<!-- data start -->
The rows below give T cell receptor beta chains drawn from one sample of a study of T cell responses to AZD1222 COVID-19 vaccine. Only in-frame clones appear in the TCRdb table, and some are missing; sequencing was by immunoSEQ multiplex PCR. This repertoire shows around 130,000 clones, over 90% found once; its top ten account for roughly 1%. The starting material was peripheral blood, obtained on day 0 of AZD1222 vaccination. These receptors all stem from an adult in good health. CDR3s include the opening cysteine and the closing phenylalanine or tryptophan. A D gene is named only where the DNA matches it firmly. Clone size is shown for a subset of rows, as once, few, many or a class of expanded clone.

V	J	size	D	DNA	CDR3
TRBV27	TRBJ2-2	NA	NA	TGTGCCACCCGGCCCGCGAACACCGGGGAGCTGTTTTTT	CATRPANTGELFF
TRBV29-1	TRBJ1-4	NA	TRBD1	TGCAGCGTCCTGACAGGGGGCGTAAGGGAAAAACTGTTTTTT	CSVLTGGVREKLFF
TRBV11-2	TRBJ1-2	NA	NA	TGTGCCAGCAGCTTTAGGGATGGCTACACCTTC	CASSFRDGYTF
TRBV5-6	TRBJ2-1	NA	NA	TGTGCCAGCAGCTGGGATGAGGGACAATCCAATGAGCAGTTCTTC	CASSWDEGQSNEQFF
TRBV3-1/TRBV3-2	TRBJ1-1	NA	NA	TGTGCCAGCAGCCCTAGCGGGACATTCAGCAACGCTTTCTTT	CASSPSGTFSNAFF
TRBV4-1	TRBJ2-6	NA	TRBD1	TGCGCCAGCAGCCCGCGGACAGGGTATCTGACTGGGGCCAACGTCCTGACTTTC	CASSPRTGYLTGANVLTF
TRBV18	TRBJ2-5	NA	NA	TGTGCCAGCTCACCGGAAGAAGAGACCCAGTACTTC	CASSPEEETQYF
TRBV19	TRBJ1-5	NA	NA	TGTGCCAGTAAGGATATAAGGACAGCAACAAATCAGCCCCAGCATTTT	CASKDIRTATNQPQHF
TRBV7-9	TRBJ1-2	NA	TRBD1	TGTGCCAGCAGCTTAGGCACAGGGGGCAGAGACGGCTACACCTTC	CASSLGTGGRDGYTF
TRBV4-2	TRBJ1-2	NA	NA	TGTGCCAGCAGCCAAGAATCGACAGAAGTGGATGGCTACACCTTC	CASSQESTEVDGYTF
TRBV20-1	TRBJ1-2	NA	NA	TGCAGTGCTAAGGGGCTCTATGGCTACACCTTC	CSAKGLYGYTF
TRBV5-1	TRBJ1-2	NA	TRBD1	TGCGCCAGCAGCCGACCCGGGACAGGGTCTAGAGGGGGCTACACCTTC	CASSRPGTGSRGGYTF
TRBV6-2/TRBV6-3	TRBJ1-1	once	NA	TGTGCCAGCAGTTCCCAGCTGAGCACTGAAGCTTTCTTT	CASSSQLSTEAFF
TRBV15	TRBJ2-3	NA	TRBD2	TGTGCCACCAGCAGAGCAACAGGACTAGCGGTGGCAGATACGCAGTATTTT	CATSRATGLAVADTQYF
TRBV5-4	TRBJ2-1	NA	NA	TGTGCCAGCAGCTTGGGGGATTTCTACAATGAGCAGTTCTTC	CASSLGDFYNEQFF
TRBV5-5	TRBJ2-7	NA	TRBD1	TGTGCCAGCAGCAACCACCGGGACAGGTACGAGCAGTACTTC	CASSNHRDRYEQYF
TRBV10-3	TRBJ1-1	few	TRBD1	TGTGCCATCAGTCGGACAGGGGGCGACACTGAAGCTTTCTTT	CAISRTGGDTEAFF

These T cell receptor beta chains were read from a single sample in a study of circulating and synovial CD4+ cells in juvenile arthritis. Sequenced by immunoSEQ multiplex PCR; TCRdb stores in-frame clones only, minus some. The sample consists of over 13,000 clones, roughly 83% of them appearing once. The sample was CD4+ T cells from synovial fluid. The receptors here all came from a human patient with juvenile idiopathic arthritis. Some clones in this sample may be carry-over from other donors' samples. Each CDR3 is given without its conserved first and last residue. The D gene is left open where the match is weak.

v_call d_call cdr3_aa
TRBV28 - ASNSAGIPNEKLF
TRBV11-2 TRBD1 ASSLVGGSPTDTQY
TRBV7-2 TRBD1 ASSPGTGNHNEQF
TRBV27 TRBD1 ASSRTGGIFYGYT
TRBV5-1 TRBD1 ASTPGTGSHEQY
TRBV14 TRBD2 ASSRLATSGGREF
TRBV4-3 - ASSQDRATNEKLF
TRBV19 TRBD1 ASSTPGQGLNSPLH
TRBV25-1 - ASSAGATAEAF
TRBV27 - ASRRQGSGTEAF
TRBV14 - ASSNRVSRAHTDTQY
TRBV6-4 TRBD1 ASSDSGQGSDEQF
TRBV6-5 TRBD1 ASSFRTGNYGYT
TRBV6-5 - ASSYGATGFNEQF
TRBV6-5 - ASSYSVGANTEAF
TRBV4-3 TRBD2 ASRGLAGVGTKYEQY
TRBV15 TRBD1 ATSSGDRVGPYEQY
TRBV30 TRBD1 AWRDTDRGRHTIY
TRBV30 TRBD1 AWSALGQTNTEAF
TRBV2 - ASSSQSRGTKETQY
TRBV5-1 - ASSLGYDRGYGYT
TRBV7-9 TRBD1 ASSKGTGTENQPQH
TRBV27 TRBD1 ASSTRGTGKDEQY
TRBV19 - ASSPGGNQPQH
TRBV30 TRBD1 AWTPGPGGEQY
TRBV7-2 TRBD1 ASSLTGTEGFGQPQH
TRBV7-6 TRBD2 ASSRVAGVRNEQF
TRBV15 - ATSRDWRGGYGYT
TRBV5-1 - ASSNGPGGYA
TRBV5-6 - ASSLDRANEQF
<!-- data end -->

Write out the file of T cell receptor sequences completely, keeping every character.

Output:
The rows below give T cell receptor beta chains drawn from one sample of a study of T cell responses to AZD1222 COVID-19 vaccine. Only in-frame clones appear in the TCRdb table, and some are missing; sequencing was by immunoSEQ multiplex PCR. This repertoire shows around 130,000 clones, over 90% found once; its top ten account for roughly 1%. The starting material was peripheral blood, obtained on day 0 of AZD1222 vaccination. These receptors all stem from an adult in good health. CDR3s include the opening cysteine and the closing phenylalanine or tryptophan. A D gene is named only where the DNA matches it firmly. Clone size is shown for a subset of rows, as once, few, many or a class of expanded clone.

V	J	size	D	DNA	CDR3
TRBV27	TRBJ2-2	NA	NA	TGTGCCACCCGGCCCGCGAACACCGGGGAGCTGTTTTTT	CATRPANTGELFF
TRBV29-1	TRBJ1-4	NA	TRBD1	TGCAGCGTCCTGACAGGGGGCGTAAGGGAAAAACTGTTTTTT	CSVLTGGVREKLFF
TRBV11-2	TRBJ1-2	NA	NA	TGTGCCAGCAGCTTTAGGGATGGCTACACCTTC	CASSFRDGYTF
TRBV5-6	TRBJ2-1	NA	NA	TGTGCCAGCAGCTGGGATGAGGGACAATCCAATGAGCAGTTCTTC	CASSWDEGQSNEQFF
TRBV3-1/TRBV3-2	TRBJ1-1	NA	NA	TGTGCCAGCAGCCCTAGCGGGACATTCAGCAACGCTTTCTTT	CASSPSGTFSNAFF
TRBV4-1	TRBJ2-6	NA	TRBD1	TGCGCCAGCAGCCCGCGGACAGGGTATCTGACTGGGGCCAACGTCCTGACTTTC	CASSPRTGYLTGANVLTF
TRBV18	TRBJ2-5	NA	NA	TGTGCCAGCTCACCGGAAGAAGAGACCCAGTACTTC	CASSPEEETQYF
TRBV19	TRBJ1-5	NA	NA	TGTGCCAGTAAGGATATAAGGACAGCAACAAATCAGCCCCAGCATTTT	CASKDIRTATNQPQHF
TRBV7-9	TRBJ1-2	NA	TRBD1	TGTGCCAGCAGCTTAGGCACAGGGGGCAGAGACGGCTACACCTTC	CASSLGTGGRDGYTF
TRBV4-2	TRBJ1-2	NA	NA	TGTGCCAGCAGCCAAGAATCGACAGAAGTGGATGGCTACACCTTC	CASSQESTEVDGYTF
TRBV20-1	TRBJ1-2	NA	NA	TGCAGTGCTAAGGGGCTCTATGGCTACACCTTC	CSAKGLYGYTF
TRBV5-1	TRBJ1-2	NA	TRBD1	TGCGCCAGCAGCCGACCCGGGACAGGGTCTAGAGGGGGCTACACCTTC	CASSRPGTGSRGGYTF
TRBV6-2/TRBV6-3	TRBJ1-1	once	NA	TGTGCCAGCAGTTCCCAGCTGAGCACTGAAGCTTTCTTT	CASSSQLSTEAFF
TRBV15	TRBJ2-3	NA	TRBD2	TGTGCCACCAGCAGAGCAACAGGACTAGCGGTGGCAGATACGCAGTATTTT	CATSRATGLAVADTQYF
TRBV5-4	TRBJ2-1	NA	NA	TGTGCCAGCAGCTTGGGGGATTTCTACAATGAGCAGTTCTTC	CASSLGDFYNEQFF
TRBV5-5	TRBJ2-7	NA	TRBD1	TGTGCCAGCAGCAACCACCGGGACAGGTACGAGCAGTACTTC	CASSNHRDRYEQYF
TRBV10-3	TRBJ1-1	few	TRBD1	TGTGCCATCAGTCGGACAGGGGGCGACACTGAAGCTTTCTTT	CAISRTGGDTEAFF

These T cell receptor beta chains were read from a single sample in a study of circulating and synovial CD4+ cells in juvenile arthritis. Sequenced by immunoSEQ multiplex PCR; TCRdb stores in-frame clones only, minus some. The sample consists of over 13,000 clones, roughly 83% of them appearing once. The sample was CD4+ T cells from synovial fluid. The receptors here all came from a human patient with juvenile idiopathic arthritis. Some clones in this sample may be carry-over from other donors' samples. Each CDR3 is given without its conserved first and last residue. The D gene is left open where the match is weak.

v_call d_call cdr3_aa
TRBV28 - ASNSAGIPNEKLF
TRBV11-2 TRBD1 ASSLVGGSPTDTQY
TRBV7-2 TRBD1 ASSPGTGNHNEQF
TRBV27 TRBD1 ASSRTGGIFYGYT
TRBV5-1 TRBD1 ASTPGTGSHEQY
TRBV14 TRBD2 ASSRLATSGGREF
TRBV4-3 - ASSQDRATNEKLF
TRBV19 TRBD1 ASSTPGQGLNSPLH
TRBV25-1 - ASSAGATAEAF
TRBV27 - ASRRQGSGTEAF
TRBV14 - ASSNRVSRAHTDTQY
TRBV6-4 TRBD1 ASSDSGQGSDEQF
TRBV6-5 TRBD1 ASSFRTGNYGYT
TRBV6-5 - ASSYGATGFNEQF
TRBV6-5 - ASSYSVGANTEAF
TRBV4-3 TRBD2 ASRGLAGVGTKYEQY
TRBV15 TRBD1 ATSSGDRVGPYEQY
TRBV30 TRBD1 AWRDTDRGRHTIY
TRBV30 TRBD1 AWSALGQTNTEAF
TRBV2 - ASSSQSRGTKETQY
TRBV5-1 - ASSLGYDRGYGYT
TRBV7-9 TRBD1 ASSKGTGTENQPQH
TRBV27 TRBD1 ASSTRGTGKDEQY
TRBV19 - ASSPGGNQPQH
TRBV30 TRBD1 AWTPGPGGEQY
TRBV7-2 TRBD1 ASSLTGTEGFGQPQH
TRBV7-6 TRBD2 ASSRVAGVRNEQF
TRBV15 - ATSRDWRGGYGYT
TRBV5-1 - ASSNGPGGYA
TRBV5-6 - ASSLDRANEQF